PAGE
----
Amputating the Long Arm of the Law: An Analysis of the U.S. Supreme Court’s Decision in Morrison and Why Section 10(b) Still Reaches Issuers of ADRs
By Paul B. Maslo
October 21, 2011
The U.S. Supreme Court’s recent decision in Morrison v. National Australia Bank has substantially shortened the reach of the anti-fraud provisions of the securities laws. Before Morrison, the courts utilized the conduct and effects tests to determine whether § 10(b) of the Securities Exchange Act of 1934 applied. Under those tests, the statute reached fraudulent conduct that occurred in the U.S. and fraudulent conduct abroad that had a substantial effect in the U.S. In Morrison, however, the Supreme Court, in an opinion authored by Justice Antonin Scalia, held that regardless of where the fraudulent conduct occurs or whether the conduct has an effect in the U.S., the anti-fraud provisions of the Exchange Act apply only to transactions in securities that trade on a U.S. exchange or that are purchased in the U.S.
This Commentary reviews the conduct and effects tests and the Supreme Court’s decision in Morrison. It then addresses the new transactional rule’s impact on the application of the Exchange Act’s anti-fraud provisions in several situations where courts before Morrison routinely allowed § 10(b) claims to proceed: (1) foreign-cubed actions (i.e., claims involving a foreign citizen’s purchase of a foreign issuer’s ordinary shares on a foreign exchange) where the fraud impacts U.S. investors or is executed in the U.S.; (2) cases involving a U.S. citizen’s purchase of a foreign issuer’s ordinary shares outside the U.S.; and (3) actions concerning the purchase of a foreign issuer’s American Depository Receipts (“ADRs”). While courts are in agreement that the test articulated in Morrison prevents § 10(b) from reaching defendants in the first and second types of actions, they are in conflict as to whether ADR purchasers should be able to bring a claim. This Commentary argues that a recent district court decision wrongly decided the application of Morrison in the ADR context and that the new rule should not prevent most ADR purchasers from bringing a cause of action under § 10(b).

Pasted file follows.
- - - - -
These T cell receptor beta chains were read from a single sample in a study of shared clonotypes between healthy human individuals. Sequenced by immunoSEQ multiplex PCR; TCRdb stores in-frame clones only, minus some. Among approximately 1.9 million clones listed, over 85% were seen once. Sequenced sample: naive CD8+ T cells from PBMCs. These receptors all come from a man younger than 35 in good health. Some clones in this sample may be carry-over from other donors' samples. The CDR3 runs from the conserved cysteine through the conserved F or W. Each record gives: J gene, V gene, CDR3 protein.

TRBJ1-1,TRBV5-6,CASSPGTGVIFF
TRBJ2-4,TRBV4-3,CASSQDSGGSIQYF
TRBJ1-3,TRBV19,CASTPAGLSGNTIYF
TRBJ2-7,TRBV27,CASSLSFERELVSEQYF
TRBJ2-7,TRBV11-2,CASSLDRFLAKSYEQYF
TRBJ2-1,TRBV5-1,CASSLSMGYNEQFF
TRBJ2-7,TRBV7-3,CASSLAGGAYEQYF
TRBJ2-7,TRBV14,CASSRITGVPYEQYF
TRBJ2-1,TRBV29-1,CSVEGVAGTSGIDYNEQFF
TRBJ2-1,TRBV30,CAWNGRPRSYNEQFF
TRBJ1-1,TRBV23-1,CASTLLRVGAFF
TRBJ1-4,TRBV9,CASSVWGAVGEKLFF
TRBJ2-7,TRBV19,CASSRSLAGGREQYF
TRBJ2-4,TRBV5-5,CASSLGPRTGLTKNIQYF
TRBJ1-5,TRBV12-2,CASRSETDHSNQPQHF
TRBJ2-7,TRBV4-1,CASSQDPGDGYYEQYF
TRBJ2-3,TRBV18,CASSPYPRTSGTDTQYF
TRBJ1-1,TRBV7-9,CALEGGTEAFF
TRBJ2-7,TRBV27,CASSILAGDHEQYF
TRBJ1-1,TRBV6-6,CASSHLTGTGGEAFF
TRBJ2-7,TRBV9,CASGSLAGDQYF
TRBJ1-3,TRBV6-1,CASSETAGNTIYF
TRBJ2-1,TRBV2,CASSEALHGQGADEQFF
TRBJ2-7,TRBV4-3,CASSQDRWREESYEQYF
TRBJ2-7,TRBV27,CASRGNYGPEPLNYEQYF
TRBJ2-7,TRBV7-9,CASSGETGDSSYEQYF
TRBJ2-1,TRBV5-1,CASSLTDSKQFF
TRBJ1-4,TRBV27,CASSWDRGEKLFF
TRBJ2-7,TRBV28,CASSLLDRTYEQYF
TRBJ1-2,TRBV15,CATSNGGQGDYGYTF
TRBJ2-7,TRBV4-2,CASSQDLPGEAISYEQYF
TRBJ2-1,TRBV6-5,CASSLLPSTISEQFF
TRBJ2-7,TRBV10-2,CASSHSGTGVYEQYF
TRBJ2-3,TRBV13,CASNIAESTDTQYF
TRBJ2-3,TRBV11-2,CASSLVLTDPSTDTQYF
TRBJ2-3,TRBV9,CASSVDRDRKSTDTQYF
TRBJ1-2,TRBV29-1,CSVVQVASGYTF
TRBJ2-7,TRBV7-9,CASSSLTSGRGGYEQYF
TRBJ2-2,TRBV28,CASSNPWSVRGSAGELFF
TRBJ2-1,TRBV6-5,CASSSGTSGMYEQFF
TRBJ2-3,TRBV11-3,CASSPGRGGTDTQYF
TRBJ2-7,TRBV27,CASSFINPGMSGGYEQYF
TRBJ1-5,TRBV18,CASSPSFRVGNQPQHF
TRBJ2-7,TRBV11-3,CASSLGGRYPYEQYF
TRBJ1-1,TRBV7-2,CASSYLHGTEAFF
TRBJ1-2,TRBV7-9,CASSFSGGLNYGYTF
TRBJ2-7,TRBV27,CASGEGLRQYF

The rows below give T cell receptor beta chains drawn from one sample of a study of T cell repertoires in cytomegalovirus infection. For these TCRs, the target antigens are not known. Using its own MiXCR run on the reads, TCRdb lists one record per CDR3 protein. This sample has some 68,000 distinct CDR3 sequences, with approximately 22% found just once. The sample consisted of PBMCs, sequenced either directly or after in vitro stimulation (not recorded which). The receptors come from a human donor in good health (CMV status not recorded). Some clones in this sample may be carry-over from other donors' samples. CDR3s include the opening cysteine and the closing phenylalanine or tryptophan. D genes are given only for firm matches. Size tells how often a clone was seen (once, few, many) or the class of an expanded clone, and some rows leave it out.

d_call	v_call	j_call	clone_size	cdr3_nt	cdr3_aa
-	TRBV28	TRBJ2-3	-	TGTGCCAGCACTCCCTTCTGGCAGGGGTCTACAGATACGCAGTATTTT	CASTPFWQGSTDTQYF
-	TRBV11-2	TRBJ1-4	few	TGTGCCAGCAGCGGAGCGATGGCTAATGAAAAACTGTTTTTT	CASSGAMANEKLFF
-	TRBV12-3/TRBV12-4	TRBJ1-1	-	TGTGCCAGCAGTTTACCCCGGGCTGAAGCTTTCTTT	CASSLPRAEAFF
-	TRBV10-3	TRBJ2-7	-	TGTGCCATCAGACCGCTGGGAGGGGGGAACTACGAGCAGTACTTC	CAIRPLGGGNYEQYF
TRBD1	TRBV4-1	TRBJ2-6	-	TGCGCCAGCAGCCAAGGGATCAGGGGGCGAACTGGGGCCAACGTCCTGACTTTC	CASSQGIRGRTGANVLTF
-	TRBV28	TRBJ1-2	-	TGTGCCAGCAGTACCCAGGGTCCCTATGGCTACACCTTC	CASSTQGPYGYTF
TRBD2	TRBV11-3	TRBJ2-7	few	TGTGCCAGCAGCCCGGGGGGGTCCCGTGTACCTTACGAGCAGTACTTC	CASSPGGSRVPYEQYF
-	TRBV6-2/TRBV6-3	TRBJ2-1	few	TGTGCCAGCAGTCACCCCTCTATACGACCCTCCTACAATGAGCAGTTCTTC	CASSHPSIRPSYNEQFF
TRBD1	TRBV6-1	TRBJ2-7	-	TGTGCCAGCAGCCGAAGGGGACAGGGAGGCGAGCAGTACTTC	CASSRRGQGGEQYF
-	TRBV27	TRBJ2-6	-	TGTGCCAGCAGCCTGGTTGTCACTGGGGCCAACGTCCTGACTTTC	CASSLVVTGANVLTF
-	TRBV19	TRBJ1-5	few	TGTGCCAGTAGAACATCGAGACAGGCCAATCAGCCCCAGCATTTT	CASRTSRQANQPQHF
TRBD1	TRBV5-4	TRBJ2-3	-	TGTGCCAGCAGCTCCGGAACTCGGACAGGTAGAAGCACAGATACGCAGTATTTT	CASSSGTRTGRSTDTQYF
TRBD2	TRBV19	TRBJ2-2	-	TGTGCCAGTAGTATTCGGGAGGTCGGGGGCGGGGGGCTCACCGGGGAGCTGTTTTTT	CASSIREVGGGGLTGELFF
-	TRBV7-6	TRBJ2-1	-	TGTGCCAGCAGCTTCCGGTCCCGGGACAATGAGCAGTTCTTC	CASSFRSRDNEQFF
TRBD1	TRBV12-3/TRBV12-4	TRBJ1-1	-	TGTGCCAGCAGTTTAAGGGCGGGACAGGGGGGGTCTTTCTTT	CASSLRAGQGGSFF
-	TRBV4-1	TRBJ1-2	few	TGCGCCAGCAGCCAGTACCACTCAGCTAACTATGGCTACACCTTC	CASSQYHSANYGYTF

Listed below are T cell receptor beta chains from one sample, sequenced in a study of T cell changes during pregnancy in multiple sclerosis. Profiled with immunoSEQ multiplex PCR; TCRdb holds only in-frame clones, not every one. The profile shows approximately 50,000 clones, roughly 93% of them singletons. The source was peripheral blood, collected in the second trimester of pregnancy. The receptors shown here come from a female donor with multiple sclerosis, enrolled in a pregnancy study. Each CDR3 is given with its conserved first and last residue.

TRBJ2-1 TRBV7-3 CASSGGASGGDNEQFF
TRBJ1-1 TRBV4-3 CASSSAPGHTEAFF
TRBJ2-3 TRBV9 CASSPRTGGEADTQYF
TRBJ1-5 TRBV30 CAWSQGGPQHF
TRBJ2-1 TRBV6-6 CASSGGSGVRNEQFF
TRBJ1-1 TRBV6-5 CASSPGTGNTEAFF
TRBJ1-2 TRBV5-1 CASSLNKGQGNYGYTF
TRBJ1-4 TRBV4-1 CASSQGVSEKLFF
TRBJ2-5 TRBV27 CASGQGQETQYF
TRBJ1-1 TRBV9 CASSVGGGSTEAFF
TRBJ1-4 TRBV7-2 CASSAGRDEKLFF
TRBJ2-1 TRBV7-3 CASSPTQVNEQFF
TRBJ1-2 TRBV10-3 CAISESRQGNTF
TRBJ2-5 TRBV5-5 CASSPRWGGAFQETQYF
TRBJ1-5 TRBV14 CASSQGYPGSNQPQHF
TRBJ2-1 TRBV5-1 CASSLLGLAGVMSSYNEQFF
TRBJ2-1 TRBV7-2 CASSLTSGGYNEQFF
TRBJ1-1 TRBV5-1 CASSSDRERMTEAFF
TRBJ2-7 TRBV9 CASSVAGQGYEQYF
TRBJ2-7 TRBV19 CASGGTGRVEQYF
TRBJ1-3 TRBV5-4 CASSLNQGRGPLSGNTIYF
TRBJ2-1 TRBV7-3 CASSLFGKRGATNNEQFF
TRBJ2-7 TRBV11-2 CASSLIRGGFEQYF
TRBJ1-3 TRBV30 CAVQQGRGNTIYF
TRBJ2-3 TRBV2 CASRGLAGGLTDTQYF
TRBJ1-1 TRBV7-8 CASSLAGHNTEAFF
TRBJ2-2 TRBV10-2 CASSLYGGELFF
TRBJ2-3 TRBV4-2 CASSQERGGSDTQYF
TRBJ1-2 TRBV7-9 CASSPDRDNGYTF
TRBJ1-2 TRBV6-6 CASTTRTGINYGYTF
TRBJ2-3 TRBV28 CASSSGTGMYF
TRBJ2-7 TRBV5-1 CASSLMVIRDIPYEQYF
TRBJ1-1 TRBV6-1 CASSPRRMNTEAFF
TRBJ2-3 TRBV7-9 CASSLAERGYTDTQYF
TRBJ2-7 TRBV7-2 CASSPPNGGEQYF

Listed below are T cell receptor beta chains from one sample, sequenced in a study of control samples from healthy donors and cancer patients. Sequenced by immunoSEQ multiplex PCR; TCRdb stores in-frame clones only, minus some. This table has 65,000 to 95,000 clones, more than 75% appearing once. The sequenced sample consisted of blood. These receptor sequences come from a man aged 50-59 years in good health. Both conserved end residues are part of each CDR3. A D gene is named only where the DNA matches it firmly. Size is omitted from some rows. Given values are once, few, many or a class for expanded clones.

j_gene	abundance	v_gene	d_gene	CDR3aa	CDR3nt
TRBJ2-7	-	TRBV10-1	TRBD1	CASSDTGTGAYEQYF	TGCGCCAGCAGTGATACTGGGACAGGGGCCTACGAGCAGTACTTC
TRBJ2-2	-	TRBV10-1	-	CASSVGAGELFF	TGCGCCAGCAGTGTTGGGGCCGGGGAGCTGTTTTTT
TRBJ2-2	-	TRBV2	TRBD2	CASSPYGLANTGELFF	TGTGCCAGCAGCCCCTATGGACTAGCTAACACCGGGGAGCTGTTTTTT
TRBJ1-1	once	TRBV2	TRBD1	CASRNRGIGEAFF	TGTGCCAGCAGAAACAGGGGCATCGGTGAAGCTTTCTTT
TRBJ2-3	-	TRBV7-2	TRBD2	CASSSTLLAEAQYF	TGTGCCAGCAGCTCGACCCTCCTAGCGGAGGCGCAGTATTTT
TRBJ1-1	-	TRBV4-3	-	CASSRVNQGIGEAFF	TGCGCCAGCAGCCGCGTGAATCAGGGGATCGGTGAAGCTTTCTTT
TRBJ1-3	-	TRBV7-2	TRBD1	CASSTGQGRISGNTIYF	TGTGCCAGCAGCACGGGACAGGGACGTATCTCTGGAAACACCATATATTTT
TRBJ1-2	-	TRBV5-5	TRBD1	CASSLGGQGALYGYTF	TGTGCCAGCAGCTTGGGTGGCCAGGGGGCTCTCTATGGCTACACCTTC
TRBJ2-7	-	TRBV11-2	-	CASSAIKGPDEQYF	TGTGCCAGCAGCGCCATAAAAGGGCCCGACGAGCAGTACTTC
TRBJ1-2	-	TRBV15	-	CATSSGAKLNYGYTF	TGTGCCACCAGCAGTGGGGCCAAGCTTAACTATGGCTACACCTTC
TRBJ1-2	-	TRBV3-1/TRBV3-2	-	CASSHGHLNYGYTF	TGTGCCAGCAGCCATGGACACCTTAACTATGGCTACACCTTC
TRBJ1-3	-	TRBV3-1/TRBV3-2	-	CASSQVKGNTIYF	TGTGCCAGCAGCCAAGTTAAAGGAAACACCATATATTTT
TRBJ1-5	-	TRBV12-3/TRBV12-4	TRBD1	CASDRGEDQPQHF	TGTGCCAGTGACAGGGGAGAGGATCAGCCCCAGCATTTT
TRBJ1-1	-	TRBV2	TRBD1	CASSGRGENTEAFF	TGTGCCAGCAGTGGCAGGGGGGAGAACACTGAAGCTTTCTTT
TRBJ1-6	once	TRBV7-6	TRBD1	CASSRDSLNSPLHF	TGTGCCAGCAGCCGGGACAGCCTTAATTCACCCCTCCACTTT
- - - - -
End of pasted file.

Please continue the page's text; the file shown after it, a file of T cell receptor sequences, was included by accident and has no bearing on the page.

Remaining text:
Before Morrison, courts looked at two factors to determine whether they possessed subject matter jurisdiction over a § 10(b) claim: (1) whether the wrongful conduct occurred in the U.S. (the conduct test), or (2) whether the wrongful conduct, even if it occurred in a foreign country, had a substantial adverse effect on U.S. investors (the effects test). Even though a plaintiff needed only to satisfy either the conduct or the effects test to support a finding of subject matter jurisdiction, there was no requirement that the two tests be applied separately and distinctly from each other, and courts often found that “an admixture or combination of the two . . . gives a better picture of whether there is sufficient United States involvement to justify the exercise of jurisdiction by an American court.”
The courts focused “on the nature of conduct within the United States as it relates to carrying out the alleged fraudulent scheme” to determine whether subject matter jurisdiction existed under the conduct test. The circuits were divided as to precisely what conduct was necessary to satisfy the test:
The more restrictive position, generally that the domestic conduct must have been of “material importance” or “significant” to the fraud and have “directly caused” the alleged loss [wa]s followed in the Second, Fifth, and District of Columbia Circuits. In contrast, the Third, Eighth, and Ninth Circuits generally require[d] some lesser quantum of conduct.
Under the effects test, subject matter jurisdiction existed when fraudulent acts committed abroad resulted “in injury to purchasers or sellers of those securities in whom the United States has an interest, not where acts simply have an adverse affect on the American economy or American investors generally.” It conferred jurisdiction “where the harm inflicted on the foreign plaintiff actually causes harm to U.S. investors or markets because of the relationship between the foreign plaintiff and U.S. investors.”
The fact-intensive nature of the analysis under each of these tests compelled the courts to exercise a great deal of discretion in determining whether § 10(b) applied, which resulted in judicial inconsistencies and created an atmosphere of uncertainty.
Morrison’s journey to the U.S. Supreme Court began in the Southern District of New York. Plaintiffs alleged that National Australia Bank (“NAB”), Australia’s largest bank, made false and misleading statements regarding HomeSide, its Florida-based mortgage servicing unit. NAB booked the present value of HomeSide’s mortgage servicing rights on its balance sheet, and plaintiffs claimed that a faulty valuation model was used. When the true value of the rights was revealed, NAB was forced to take a series of writedowns. As a result, its ordinary shares, which traded on foreign exchanges, tanked. In addressing whether subject matter jurisdiction existed under the effects test, the court found that “the alleged fraud had very little—if any—demonstrable effect on the U.S. market.” As such, jurisdiction did not exist under the effects test. Applying the conduct test, the court determined that “the allegedly fraudulent statements were ‘fired’ from Australia at predominantly foreign plaintiffs who purchased NAB stock on that country’s stock exchange.” Because, “[o]n balance, it is the foreign acts—not any domestic ones—that directly caused the alleged harm,” the court held that it lacked subject matter jurisdiction and dismissed plaintiffs’ claims.